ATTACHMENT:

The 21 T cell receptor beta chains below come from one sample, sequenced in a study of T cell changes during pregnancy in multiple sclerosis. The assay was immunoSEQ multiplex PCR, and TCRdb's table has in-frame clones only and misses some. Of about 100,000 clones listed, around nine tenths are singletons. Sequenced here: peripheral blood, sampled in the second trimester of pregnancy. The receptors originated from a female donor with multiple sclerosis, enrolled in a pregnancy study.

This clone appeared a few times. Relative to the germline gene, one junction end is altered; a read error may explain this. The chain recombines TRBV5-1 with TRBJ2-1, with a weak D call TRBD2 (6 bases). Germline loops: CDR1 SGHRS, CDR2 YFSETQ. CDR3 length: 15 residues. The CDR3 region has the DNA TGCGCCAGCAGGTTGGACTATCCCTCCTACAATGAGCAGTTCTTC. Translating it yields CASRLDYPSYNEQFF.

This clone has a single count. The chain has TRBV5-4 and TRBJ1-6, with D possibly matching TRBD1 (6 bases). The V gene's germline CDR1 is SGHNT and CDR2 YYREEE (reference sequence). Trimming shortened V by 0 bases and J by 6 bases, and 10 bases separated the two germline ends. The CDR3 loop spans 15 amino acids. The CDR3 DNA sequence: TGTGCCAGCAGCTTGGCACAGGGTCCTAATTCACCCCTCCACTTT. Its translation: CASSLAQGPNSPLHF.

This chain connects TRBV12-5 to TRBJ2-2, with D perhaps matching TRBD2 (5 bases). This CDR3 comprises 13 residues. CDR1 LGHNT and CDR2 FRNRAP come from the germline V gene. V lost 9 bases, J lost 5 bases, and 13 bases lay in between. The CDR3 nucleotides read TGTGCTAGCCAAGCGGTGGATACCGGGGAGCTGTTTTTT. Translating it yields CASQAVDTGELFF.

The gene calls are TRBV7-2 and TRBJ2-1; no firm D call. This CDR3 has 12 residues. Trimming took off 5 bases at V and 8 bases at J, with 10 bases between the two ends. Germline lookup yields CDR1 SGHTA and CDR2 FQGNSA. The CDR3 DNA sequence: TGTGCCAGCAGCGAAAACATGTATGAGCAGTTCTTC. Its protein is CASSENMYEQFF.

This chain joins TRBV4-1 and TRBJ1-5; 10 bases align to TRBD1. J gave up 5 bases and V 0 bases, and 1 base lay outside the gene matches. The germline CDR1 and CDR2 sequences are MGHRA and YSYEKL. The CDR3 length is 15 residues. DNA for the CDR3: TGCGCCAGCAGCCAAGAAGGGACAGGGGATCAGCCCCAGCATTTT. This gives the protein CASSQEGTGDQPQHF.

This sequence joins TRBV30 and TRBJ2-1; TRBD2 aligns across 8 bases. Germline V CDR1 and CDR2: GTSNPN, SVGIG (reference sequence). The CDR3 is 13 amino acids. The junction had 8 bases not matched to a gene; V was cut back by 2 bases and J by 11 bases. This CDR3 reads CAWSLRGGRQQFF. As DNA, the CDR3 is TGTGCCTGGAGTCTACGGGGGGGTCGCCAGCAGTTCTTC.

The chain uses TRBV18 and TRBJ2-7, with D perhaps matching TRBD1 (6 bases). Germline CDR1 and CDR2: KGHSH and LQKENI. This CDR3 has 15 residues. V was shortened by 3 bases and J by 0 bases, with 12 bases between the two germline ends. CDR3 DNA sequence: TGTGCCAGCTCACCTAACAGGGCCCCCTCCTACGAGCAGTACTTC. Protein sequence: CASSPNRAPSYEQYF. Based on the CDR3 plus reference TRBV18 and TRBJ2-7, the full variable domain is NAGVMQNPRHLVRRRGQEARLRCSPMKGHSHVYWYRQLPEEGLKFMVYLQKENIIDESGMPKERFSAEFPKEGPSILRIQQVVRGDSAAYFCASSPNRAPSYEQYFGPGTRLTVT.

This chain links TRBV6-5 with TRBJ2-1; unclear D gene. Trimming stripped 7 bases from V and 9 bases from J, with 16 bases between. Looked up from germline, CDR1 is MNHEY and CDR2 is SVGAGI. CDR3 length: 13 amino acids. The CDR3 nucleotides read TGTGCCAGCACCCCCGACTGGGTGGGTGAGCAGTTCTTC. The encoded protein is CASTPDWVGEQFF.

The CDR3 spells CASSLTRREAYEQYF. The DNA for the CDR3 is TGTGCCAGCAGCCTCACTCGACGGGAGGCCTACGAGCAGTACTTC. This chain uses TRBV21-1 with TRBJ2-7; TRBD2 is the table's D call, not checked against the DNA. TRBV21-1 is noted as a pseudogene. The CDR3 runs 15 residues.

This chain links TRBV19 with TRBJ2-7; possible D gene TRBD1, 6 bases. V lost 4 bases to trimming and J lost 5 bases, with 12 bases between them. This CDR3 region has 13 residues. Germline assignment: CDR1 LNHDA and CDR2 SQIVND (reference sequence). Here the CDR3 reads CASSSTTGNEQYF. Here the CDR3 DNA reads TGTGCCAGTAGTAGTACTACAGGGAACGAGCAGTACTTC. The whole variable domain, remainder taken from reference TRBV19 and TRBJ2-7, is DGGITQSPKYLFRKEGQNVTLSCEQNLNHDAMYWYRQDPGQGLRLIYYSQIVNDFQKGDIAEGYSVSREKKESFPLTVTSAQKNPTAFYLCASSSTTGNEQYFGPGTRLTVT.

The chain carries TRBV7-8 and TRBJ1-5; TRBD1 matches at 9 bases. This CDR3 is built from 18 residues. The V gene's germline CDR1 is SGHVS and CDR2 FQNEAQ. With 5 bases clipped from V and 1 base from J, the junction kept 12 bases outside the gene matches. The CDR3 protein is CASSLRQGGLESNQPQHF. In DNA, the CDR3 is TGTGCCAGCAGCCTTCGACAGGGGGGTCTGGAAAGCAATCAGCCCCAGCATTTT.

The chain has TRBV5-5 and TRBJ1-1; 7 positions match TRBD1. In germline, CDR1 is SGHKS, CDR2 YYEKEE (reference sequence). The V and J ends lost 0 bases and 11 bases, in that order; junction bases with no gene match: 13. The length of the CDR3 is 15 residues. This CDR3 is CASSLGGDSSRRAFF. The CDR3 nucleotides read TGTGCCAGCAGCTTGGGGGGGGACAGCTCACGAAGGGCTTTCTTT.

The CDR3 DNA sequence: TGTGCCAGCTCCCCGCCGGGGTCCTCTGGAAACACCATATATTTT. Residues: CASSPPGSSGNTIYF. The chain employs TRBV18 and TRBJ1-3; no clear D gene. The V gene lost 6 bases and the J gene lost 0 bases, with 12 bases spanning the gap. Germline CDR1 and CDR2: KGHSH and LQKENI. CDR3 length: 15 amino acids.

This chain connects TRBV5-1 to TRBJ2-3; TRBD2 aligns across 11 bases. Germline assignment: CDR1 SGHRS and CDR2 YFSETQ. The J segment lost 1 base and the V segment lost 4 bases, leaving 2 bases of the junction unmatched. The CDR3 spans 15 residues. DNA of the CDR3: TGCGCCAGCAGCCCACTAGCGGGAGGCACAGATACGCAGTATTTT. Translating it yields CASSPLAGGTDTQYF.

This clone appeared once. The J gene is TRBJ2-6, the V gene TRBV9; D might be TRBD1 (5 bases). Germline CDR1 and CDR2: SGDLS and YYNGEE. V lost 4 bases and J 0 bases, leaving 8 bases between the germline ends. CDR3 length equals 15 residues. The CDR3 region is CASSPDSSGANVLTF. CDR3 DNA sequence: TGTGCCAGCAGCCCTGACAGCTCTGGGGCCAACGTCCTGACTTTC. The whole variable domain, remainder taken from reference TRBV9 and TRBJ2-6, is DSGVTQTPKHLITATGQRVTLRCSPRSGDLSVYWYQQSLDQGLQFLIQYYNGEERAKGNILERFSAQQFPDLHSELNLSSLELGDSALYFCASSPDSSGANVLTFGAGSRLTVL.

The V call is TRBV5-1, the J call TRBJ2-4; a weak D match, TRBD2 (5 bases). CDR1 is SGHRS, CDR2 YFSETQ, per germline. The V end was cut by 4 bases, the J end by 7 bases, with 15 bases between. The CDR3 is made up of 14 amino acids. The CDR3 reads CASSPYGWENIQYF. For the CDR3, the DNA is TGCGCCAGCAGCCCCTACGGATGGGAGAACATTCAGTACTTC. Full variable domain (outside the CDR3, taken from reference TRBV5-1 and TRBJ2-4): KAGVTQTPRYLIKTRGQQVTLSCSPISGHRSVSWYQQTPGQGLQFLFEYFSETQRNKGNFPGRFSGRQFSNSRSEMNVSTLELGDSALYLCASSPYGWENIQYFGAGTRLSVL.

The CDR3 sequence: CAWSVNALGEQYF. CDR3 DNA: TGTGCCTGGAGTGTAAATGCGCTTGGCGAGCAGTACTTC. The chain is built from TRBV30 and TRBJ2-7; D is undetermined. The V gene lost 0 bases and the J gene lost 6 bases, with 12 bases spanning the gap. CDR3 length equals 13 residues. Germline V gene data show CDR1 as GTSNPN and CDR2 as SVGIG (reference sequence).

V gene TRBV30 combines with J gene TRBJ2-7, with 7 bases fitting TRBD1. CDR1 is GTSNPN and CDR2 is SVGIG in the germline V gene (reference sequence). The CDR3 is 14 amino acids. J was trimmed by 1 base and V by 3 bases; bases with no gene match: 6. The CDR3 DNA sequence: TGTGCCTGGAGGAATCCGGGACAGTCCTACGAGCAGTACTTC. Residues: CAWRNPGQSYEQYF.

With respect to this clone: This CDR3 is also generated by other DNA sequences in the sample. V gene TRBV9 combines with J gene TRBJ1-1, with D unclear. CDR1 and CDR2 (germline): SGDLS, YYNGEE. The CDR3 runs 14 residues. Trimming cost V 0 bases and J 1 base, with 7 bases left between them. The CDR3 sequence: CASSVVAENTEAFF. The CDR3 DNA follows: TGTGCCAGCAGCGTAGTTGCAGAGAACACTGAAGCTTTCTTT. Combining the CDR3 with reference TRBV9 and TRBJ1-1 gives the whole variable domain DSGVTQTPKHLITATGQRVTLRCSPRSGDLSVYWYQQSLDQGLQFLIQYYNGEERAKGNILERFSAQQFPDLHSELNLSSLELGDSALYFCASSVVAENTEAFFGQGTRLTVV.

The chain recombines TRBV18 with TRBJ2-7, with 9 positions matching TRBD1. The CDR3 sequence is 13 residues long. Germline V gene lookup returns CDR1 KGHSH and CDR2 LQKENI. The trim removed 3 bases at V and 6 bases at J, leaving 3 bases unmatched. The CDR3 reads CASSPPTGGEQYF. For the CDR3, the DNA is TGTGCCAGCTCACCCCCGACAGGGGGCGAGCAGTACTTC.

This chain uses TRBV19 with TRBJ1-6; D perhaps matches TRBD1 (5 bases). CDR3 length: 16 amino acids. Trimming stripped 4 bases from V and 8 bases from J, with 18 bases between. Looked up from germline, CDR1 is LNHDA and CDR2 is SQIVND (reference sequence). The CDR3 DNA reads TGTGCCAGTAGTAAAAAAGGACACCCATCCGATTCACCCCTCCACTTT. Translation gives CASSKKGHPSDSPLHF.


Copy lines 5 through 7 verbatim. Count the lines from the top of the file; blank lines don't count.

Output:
The gene calls are TRBV7-2 and TRBJ2-1; no firm D call. This CDR3 has 12 residues. Trimming took off 5 bases at V and 8 bases at J, with 10 bases between the two ends. Germline lookup yields CDR1 SGHTA and CDR2 FQGNSA. The CDR3 DNA sequence: TGTGCCAGCAGCGAAAACATGTATGAGCAGTTCTTC. Its protein is CASSENMYEQFF.

This chain joins TRBV4-1 and TRBJ1-5; 10 bases align to TRBD1. J gave up 5 bases and V 0 bases, and 1 base lay outside the gene matches. The germline CDR1 and CDR2 sequences are MGHRA and YSYEKL. The CDR3 length is 15 residues. DNA for the CDR3: TGCGCCAGCAGCCAAGAAGGGACAGGGGATCAGCCCCAGCATTTT. This gives the protein CASSQEGTGDQPQHF.

This sequence joins TRBV30 and TRBJ2-1; TRBD2 aligns across 8 bases. Germline V CDR1 and CDR2: GTSNPN, SVGIG (reference sequence). The CDR3 is 13 amino acids. The junction had 8 bases not matched to a gene; V was cut back by 2 bases and J by 11 bases. This CDR3 reads CAWSLRGGRQQFF. As DNA, the CDR3 is TGTGCCTGGAGTCTACGGGGGGGTCGCCAGCAGTTCTTC.